Szent MikulasMikulas, the Hungarian Santa Claus, is Hungary's version of St. Nicholas. On the Eve of St. Nicholas, December 5, children leave their newly polished shoes on the windowsill. Mikulas visits Hungary's children and fills their boots with items that indicate how good the child has been. Good children get sweets and small gifts; bad children get onions, switches, or other undesirable items. However, the shoes are often filled with both desirable and undesirable gifts because Hungarians believe that no child is all good or all bad.
Sometimes Szent Mikulas is accompanied by a devil figure, called Krampusz. He acts as a counterpoint to Mikulas' goodness.
Mikulas, dressed in his red-and-white bishop's clothes, is usually accompanied by the devil Krampusz. On St. Nicholas Day, Mikulas visits children in schools and day care centers.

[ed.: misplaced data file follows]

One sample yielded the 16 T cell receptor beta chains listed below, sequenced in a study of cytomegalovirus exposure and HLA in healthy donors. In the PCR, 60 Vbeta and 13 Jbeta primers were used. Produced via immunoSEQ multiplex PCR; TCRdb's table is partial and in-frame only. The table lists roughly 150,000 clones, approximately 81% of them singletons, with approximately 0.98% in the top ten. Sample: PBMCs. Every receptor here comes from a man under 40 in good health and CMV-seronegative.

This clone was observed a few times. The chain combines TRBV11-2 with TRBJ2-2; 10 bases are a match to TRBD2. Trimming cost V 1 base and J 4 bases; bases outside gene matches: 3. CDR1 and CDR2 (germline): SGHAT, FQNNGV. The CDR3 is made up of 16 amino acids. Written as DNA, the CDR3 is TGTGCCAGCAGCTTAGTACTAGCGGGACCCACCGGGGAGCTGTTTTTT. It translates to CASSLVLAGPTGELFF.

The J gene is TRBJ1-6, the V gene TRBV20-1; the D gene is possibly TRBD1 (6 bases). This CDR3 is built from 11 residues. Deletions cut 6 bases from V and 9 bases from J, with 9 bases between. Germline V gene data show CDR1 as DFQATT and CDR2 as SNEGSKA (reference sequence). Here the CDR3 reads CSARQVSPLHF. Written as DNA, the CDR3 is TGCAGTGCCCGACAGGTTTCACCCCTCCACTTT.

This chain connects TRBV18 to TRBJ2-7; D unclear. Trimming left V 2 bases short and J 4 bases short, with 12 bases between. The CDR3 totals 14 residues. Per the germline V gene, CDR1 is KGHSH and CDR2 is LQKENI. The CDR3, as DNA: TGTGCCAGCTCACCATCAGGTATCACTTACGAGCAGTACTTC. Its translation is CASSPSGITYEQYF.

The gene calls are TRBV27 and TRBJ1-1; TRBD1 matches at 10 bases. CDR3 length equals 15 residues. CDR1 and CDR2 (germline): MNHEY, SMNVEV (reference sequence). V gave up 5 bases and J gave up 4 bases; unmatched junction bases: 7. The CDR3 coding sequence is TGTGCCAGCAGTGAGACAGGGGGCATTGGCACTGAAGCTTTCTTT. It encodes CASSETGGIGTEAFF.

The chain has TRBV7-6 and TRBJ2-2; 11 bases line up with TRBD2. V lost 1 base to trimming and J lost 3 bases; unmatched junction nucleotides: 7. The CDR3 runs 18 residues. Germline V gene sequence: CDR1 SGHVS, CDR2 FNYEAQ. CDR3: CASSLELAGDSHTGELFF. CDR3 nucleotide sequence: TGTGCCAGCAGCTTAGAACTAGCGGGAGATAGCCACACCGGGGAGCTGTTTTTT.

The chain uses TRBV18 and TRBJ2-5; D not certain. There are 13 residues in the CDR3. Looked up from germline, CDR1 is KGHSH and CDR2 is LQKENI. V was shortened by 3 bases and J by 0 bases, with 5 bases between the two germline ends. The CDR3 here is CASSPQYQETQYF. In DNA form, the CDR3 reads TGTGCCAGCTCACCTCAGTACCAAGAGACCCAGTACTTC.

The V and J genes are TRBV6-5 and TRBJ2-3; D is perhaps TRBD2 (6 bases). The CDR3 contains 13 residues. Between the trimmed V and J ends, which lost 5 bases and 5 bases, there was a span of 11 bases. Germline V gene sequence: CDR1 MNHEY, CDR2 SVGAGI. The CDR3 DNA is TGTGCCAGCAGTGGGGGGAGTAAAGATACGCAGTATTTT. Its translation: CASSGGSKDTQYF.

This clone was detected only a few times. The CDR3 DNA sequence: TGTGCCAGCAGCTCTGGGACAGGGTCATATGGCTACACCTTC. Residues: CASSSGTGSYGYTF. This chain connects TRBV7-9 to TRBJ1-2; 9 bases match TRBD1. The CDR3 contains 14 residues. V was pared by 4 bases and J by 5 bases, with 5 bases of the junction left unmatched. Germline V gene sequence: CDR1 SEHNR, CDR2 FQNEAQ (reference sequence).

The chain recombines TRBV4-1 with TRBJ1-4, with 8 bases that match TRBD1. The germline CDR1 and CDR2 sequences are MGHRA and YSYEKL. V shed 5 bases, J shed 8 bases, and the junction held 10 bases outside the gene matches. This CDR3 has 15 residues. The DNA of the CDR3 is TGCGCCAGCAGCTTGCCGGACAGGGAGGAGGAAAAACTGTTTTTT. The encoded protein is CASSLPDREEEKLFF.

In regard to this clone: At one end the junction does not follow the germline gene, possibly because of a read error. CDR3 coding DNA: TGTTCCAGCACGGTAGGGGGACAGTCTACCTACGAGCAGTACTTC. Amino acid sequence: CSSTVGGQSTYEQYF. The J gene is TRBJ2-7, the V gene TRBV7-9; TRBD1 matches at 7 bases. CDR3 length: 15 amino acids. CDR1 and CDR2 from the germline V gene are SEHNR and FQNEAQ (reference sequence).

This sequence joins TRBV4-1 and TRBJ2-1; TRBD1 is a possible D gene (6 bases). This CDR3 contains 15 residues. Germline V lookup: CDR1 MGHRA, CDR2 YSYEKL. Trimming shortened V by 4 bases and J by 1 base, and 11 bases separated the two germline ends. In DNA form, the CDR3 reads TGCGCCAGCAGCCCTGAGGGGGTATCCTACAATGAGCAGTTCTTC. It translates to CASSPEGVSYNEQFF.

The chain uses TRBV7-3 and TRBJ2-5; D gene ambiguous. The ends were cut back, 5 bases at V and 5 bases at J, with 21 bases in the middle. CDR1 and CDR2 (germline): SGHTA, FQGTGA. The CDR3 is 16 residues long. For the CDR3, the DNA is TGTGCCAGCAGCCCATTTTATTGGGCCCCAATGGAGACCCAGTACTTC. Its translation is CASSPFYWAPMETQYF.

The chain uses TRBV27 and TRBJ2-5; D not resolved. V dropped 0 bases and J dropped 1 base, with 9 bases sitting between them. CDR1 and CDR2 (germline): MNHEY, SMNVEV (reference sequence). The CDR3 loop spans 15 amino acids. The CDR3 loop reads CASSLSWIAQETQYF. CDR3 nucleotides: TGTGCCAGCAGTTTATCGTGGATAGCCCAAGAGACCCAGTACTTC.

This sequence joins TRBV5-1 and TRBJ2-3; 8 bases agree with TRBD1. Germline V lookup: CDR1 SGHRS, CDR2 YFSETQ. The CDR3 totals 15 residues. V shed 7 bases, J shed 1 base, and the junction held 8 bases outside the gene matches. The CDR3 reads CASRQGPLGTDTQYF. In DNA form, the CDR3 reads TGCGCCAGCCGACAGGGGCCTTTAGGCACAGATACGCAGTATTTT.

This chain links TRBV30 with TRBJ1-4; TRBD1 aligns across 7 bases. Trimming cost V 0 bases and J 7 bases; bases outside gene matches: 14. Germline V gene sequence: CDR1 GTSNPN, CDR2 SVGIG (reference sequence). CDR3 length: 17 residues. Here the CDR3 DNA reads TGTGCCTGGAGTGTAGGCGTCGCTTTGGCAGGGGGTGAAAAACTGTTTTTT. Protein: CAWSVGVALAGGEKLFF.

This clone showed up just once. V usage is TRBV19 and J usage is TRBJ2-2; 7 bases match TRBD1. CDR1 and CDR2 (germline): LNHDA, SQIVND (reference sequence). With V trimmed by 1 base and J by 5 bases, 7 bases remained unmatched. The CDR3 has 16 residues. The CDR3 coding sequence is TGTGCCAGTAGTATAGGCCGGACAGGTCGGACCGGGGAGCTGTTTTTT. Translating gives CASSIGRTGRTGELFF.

Mikulas lives in Nagykarácsony, a small village whose name means "Great Christmas." Hungarian children can write to Mikulas in hopes of getting their holiday wishes granted.
Baby Jesus and Old Man Winter
On Christmas Eve, it is not Mikulas who visits children, but Baby Jesus (Jézuska or Kis Jézus) or angels, who decorate the Christmas tree and magically leave gifts.
Télapó, or the Hungarian version of Old Man Winter is another character who may appear during the winter holidays to personify the qualities of winter.